In their asymmetrical character, they share some of the features of other unequal relationships: parent and child, nurse and patient, teacher and student, to mention a few.
By “structural violence” I refer to what the Norwegian founder of the discipline of peace and conflict studies Johan Galtung  calls structural violence: For instance, if a system of government deprives the public of basic necessities and rights like health-care, work, freedom of religion etc., it is guilty of structural violence.
The ethics of care address harm not only within categories such as private, social and global, but across them.
There are, of course, practical challenges related to this because in a caring relationship one part is often more dependent than the other, but within the limits of this article, these challenges cannot be addressed.
Deriving the concept of mature care from Aristotle is not however, to say that the ethics of care is a (version of) virtue ethic.
Boundless care as an ethical requirement is loaded with problems—both theoretical and practical. On the theoretical level, it is difficult to argue why the interest of one person, group or nation should take precedence over others. In practice it is likely to curtail autonomy and freedom, be discriminatory both with regard to the one caring and the one cared for, and it will also promote paternalism, self-sacrifice and exploitation. I explore these difficulties more thoroughly in "Conceptions of Care: Altruism, Feminism and Mature care", forthcoming in Hypatia. A Journal of Feminist Philosophy.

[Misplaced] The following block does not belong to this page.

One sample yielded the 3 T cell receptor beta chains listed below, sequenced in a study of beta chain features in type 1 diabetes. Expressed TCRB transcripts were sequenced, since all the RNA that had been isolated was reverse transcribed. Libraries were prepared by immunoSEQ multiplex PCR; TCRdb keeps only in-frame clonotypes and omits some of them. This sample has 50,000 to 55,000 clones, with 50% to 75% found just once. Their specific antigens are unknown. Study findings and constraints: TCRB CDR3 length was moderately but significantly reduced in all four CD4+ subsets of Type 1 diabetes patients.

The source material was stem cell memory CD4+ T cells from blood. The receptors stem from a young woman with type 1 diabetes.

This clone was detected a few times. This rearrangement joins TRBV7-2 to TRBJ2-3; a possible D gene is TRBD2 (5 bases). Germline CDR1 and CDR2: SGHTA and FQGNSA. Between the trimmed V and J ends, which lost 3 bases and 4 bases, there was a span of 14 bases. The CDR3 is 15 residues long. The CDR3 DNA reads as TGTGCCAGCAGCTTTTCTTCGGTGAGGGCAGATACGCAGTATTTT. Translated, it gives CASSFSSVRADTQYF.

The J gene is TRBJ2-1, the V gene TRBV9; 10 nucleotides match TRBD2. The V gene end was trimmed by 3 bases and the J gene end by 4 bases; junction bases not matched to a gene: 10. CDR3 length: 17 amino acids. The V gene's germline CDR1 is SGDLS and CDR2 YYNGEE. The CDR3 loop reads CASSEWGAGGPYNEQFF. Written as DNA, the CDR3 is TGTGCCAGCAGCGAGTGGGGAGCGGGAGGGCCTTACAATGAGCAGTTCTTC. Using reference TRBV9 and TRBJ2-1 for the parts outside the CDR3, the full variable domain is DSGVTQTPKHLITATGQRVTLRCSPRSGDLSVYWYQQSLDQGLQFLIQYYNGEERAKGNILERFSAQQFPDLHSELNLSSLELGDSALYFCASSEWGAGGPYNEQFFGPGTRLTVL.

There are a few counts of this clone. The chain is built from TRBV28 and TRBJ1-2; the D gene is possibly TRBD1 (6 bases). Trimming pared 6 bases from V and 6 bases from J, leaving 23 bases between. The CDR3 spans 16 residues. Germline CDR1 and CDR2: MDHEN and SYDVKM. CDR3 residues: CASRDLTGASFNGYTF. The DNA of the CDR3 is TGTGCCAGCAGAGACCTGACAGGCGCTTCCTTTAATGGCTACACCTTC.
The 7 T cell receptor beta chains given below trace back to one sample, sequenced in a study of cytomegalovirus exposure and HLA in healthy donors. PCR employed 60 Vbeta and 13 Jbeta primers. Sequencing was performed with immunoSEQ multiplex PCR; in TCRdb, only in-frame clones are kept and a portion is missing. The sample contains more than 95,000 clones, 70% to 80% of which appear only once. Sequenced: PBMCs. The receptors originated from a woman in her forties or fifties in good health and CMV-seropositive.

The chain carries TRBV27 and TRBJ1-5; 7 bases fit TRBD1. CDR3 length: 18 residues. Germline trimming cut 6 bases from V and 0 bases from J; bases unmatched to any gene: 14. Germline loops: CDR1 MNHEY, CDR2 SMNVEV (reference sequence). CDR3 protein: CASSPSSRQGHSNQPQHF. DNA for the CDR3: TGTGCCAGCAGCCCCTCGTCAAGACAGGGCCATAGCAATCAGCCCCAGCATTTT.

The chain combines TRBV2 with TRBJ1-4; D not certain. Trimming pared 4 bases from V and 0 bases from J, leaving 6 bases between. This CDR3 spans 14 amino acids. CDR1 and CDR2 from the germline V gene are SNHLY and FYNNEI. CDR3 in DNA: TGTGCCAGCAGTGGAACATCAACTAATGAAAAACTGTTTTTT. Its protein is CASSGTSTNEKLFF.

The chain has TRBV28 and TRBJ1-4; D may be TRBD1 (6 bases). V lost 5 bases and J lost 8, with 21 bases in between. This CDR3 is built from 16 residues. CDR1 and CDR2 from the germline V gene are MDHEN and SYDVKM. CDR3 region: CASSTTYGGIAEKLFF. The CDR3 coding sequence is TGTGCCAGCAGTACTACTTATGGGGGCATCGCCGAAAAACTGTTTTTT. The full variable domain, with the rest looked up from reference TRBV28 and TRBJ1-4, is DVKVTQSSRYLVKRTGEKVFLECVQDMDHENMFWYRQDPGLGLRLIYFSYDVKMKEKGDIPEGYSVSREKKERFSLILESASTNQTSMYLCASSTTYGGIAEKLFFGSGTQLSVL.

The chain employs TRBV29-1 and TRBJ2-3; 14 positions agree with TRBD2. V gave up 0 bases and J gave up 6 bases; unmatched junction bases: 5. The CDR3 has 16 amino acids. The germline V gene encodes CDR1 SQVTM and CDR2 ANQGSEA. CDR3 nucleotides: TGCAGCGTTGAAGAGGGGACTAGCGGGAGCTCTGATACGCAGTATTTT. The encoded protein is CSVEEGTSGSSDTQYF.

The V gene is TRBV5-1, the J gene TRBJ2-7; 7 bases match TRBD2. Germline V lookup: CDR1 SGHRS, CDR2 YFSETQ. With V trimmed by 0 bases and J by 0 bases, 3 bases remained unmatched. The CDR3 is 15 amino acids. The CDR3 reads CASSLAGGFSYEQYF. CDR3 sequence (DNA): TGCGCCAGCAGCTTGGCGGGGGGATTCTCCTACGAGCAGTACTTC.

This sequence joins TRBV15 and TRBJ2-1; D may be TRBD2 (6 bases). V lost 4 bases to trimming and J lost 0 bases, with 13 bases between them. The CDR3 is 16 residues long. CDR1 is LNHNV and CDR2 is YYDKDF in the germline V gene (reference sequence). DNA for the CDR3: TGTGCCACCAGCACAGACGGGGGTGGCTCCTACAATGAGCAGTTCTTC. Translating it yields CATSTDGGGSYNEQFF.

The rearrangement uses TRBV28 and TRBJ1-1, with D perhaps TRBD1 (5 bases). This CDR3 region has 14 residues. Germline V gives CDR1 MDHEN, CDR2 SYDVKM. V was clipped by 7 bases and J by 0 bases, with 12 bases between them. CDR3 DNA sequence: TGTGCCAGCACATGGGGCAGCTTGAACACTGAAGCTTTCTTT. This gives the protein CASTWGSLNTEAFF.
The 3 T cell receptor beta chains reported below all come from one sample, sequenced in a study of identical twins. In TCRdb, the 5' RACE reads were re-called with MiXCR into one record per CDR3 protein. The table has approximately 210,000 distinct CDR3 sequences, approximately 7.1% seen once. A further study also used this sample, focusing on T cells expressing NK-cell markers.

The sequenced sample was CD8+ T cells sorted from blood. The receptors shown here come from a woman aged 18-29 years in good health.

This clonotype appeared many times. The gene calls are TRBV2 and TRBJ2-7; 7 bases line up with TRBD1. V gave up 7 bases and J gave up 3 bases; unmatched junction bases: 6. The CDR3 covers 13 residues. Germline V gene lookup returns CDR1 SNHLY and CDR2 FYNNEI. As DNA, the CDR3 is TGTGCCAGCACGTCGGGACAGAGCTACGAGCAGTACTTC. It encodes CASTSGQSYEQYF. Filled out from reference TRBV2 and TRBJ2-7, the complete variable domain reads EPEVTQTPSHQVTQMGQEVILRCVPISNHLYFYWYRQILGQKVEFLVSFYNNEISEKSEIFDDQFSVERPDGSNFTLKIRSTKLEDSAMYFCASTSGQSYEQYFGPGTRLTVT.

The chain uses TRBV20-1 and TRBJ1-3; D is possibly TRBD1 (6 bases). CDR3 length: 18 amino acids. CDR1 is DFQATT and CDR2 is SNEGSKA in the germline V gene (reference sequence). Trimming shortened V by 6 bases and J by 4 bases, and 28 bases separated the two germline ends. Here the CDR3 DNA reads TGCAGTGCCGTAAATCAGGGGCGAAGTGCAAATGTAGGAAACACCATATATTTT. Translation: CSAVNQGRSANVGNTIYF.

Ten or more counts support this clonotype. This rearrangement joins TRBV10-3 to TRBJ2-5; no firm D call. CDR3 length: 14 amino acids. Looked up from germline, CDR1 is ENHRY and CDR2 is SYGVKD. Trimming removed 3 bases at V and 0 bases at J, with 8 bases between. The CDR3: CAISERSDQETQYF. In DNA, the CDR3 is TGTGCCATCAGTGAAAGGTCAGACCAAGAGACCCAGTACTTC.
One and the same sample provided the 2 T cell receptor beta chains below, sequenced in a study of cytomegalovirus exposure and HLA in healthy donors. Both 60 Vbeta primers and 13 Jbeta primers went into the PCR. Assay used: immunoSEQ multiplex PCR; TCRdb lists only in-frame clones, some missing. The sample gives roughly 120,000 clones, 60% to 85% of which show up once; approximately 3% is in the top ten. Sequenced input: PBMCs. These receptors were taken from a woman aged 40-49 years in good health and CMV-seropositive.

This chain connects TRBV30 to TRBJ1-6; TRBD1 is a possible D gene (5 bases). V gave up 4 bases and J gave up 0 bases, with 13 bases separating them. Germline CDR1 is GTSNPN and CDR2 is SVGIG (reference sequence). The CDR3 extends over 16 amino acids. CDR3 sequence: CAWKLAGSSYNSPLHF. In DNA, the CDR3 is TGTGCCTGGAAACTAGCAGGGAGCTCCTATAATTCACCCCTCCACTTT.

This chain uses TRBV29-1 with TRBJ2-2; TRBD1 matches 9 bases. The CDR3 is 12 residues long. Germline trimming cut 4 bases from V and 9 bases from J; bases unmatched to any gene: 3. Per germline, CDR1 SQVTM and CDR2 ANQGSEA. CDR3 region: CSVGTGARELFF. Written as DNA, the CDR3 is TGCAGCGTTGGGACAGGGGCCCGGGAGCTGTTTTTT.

The battered wife who cares too much for her partner, and too little for herself, puts up with the abuse. The terrorist cares too much for a cause and too little for the victims, a nation is often too much concerned for its own people and too little for those of others.
Indeed, balancing the interests of self and other in concrete situations throws up a host of practical challenges. I cannot discuss them here, but mere mention how the idea of mature care has epistemic implications with regard to how one perceives and approaches conflicts. My main concern in this article is with the philosophical tools made available to us by the ethics of care for approaching and overcoming practical challenges.
I am grateful to the Department of Philosophy, Classics, History of Art & Ideas, University of Oslo for granting me the flexibility I needed in order to complete this article. Also, I would like to thank Chris Saunders and Joseph Thraen for assisting me with the proofs.